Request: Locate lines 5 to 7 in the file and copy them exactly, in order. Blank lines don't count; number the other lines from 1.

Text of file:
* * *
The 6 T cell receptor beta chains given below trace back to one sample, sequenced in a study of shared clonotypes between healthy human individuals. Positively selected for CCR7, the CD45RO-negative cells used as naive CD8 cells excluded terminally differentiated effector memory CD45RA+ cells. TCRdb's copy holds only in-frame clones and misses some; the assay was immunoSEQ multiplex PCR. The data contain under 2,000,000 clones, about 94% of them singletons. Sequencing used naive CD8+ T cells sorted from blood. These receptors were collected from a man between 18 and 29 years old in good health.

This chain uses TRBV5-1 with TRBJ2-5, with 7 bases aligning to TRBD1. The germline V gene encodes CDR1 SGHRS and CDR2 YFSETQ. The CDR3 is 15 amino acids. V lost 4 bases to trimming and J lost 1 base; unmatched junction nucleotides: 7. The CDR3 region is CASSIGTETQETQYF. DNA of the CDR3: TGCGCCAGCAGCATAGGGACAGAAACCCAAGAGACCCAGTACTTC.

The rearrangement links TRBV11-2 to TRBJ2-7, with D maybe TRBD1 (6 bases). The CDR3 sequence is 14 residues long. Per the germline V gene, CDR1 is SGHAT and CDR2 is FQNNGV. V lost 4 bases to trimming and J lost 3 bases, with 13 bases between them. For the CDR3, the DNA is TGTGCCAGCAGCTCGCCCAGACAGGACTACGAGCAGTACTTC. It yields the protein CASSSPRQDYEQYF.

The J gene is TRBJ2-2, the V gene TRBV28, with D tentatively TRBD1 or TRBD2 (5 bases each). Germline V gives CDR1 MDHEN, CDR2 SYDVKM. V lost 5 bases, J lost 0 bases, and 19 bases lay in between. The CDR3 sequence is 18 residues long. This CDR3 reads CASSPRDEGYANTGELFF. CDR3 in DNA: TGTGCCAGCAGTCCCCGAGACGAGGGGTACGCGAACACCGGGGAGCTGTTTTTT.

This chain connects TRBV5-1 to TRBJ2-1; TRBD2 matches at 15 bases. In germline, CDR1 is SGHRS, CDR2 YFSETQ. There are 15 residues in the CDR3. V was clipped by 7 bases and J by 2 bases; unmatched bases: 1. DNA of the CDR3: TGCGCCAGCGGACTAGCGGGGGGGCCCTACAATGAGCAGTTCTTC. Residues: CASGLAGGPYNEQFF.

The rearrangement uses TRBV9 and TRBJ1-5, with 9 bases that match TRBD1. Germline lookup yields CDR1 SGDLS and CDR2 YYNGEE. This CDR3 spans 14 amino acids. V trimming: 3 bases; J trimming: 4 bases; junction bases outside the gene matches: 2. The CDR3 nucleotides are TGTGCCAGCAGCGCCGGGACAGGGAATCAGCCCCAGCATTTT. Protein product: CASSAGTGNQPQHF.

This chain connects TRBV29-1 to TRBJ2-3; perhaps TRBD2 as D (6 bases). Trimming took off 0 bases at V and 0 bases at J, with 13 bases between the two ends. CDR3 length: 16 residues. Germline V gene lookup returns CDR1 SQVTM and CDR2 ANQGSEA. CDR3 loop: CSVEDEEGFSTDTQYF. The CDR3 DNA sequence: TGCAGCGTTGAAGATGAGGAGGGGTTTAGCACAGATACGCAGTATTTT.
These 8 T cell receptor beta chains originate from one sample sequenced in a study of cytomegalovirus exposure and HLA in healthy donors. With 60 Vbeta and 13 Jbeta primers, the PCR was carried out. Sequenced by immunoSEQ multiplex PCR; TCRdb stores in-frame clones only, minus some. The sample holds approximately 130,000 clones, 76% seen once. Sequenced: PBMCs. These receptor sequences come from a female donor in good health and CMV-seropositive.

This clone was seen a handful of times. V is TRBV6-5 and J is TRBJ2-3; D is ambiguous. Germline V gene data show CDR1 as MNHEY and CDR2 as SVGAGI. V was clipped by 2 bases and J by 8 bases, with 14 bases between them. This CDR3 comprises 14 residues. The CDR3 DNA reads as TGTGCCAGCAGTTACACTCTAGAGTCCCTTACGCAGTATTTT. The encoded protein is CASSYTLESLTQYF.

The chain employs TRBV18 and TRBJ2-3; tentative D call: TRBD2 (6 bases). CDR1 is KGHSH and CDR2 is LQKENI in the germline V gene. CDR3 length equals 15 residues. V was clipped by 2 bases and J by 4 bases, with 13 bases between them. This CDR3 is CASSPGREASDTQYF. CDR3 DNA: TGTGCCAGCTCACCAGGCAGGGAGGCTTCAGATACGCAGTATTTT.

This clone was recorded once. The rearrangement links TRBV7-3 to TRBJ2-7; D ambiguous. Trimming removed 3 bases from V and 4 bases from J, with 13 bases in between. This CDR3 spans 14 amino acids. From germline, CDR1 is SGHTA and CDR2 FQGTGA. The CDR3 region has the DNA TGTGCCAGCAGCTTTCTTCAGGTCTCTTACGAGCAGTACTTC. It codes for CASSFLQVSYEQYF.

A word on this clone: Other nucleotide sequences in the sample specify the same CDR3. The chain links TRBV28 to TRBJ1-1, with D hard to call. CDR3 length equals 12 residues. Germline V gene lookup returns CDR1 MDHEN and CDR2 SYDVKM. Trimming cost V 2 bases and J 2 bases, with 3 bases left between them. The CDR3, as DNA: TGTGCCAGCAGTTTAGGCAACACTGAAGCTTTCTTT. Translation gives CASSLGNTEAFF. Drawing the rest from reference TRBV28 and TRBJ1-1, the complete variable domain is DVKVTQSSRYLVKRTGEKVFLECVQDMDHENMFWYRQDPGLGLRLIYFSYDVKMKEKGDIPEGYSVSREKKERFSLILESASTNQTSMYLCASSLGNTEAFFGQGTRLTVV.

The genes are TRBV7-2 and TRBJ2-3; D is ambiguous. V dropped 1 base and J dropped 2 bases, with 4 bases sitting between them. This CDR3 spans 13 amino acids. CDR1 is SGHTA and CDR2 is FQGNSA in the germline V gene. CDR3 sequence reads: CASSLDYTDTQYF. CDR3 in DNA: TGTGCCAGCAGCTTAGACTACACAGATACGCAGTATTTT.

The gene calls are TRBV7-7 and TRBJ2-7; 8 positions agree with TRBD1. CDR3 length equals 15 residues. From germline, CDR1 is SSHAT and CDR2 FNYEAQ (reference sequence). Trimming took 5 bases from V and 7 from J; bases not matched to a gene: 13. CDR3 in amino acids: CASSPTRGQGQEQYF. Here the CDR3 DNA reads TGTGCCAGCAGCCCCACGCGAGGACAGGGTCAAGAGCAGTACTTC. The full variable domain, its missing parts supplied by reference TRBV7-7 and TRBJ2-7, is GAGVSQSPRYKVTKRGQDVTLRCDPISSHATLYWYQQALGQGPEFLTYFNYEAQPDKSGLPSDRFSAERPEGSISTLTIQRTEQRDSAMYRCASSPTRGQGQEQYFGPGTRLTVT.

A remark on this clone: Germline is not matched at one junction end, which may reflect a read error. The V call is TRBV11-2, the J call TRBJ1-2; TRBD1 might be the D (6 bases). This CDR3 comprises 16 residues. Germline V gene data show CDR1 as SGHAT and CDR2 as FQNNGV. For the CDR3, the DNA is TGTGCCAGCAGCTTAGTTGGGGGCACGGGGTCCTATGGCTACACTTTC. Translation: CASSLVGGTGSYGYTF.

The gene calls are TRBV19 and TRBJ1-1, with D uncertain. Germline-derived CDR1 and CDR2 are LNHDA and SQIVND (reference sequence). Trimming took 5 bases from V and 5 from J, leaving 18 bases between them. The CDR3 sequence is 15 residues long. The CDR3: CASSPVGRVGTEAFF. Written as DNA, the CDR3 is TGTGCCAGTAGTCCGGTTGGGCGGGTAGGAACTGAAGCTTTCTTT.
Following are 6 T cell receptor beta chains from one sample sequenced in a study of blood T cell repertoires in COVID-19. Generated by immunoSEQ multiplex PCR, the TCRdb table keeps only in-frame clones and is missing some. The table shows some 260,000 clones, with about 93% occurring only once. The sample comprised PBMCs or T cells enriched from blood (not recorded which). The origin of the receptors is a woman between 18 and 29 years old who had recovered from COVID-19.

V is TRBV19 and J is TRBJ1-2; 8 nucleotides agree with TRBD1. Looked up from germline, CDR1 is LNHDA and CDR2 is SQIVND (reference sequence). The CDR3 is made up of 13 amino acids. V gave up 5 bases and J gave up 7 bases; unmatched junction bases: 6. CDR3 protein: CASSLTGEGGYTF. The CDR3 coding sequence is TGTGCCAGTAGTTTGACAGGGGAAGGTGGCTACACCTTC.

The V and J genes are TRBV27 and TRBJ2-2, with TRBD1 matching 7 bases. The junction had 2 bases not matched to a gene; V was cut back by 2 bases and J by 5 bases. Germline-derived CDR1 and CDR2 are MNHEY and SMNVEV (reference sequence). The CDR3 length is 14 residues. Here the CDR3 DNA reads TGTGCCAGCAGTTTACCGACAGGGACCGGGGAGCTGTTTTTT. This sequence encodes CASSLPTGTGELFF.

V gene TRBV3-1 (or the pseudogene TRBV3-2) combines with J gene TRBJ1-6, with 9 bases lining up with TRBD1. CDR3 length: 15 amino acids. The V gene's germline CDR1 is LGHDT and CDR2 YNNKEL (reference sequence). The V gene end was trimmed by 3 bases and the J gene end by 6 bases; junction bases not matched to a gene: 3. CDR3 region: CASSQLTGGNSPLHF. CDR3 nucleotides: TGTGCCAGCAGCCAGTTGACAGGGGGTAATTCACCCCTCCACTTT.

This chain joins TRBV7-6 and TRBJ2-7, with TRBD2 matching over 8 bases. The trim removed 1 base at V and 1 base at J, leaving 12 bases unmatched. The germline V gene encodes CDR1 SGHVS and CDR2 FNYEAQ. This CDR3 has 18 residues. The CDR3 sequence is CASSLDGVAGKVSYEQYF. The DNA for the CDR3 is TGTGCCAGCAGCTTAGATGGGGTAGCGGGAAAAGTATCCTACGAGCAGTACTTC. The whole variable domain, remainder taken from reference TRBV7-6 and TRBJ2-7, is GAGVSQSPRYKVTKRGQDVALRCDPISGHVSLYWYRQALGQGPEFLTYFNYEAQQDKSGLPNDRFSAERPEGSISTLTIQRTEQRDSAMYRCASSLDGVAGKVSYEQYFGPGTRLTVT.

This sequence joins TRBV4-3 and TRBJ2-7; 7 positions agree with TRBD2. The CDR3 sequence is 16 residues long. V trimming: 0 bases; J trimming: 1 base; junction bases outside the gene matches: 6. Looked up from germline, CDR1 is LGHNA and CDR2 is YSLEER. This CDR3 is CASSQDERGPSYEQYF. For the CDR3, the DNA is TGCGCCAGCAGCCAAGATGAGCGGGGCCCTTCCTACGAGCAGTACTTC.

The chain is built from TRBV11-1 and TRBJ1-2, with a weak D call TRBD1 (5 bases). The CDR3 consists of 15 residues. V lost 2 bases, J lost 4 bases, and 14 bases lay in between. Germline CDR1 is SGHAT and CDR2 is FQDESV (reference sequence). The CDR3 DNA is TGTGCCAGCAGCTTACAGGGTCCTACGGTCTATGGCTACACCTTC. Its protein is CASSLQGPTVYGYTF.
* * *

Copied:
This chain connects TRBV5-1 to TRBJ2-1; TRBD2 matches at 15 bases. In germline, CDR1 is SGHRS, CDR2 YFSETQ. There are 15 residues in the CDR3. V was clipped by 7 bases and J by 2 bases; unmatched bases: 1. DNA of the CDR3: TGCGCCAGCGGACTAGCGGGGGGGCCCTACAATGAGCAGTTCTTC. Residues: CASGLAGGPYNEQFF.

The rearrangement uses TRBV9 and TRBJ1-5, with 9 bases that match TRBD1. Germline lookup yields CDR1 SGDLS and CDR2 YYNGEE. This CDR3 spans 14 amino acids. V trimming: 3 bases; J trimming: 4 bases; junction bases outside the gene matches: 2. The CDR3 nucleotides are TGTGCCAGCAGCGCCGGGACAGGGAATCAGCCCCAGCATTTT. Protein product: CASSAGTGNQPQHF.

This chain connects TRBV29-1 to TRBJ2-3; perhaps TRBD2 as D (6 bases). Trimming took off 0 bases at V and 0 bases at J, with 13 bases between the two ends. CDR3 length: 16 residues. Germline V gene lookup returns CDR1 SQVTM and CDR2 ANQGSEA. CDR3 loop: CSVEDEEGFSTDTQYF. The CDR3 DNA sequence: TGCAGCGTTGAAGATGAGGAGGGGTTTAGCACAGATACGCAGTATTTT.